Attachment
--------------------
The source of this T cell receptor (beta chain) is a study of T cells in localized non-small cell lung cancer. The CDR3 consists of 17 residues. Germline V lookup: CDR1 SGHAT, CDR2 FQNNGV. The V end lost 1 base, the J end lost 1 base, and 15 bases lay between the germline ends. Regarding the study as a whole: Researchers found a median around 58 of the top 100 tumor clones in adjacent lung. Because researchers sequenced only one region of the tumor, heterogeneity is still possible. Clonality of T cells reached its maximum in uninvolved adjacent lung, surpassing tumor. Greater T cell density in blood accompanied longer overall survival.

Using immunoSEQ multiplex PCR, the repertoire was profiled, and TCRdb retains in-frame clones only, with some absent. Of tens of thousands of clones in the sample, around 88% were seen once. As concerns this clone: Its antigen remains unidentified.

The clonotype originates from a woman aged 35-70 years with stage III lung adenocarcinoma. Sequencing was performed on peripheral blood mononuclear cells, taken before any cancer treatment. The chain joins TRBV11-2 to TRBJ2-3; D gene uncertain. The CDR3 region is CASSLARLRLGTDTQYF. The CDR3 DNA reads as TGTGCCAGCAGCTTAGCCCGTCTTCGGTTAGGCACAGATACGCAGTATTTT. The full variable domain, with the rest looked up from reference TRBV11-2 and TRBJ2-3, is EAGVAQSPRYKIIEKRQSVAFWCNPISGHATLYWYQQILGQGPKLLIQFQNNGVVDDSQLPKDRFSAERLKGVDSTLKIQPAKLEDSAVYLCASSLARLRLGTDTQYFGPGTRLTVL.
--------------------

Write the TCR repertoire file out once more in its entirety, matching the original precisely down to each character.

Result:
The source of this T cell receptor (beta chain) is a study of T cells in localized non-small cell lung cancer. The CDR3 consists of 17 residues. Germline V lookup: CDR1 SGHAT, CDR2 FQNNGV. The V end lost 1 base, the J end lost 1 base, and 15 bases lay between the germline ends. Regarding the study as a whole: Researchers found a median around 58 of the top 100 tumor clones in adjacent lung. Because researchers sequenced only one region of the tumor, heterogeneity is still possible. Clonality of T cells reached its maximum in uninvolved adjacent lung, surpassing tumor. Greater T cell density in blood accompanied longer overall survival.

Using immunoSEQ multiplex PCR, the repertoire was profiled, and TCRdb retains in-frame clones only, with some absent. Of tens of thousands of clones in the sample, around 88% were seen once. As concerns this clone: Its antigen remains unidentified.

The clonotype originates from a woman aged 35-70 years with stage III lung adenocarcinoma. Sequencing was performed on peripheral blood mononuclear cells, taken before any cancer treatment. The chain joins TRBV11-2 to TRBJ2-3; D gene uncertain. The CDR3 region is CASSLARLRLGTDTQYF. The CDR3 DNA reads as TGTGCCAGCAGCTTAGCCCGTCTTCGGTTAGGCACAGATACGCAGTATTTT. The full variable domain, with the rest looked up from reference TRBV11-2 and TRBJ2-3, is EAGVAQSPRYKIIEKRQSVAFWCNPISGHATLYWYQQILGQGPKLLIQFQNNGVVDDSQLPKDRFSAERLKGVDSTLKIQPAKLEDSAVYLCASSLARLRLGTDTQYFGPGTRLTVL.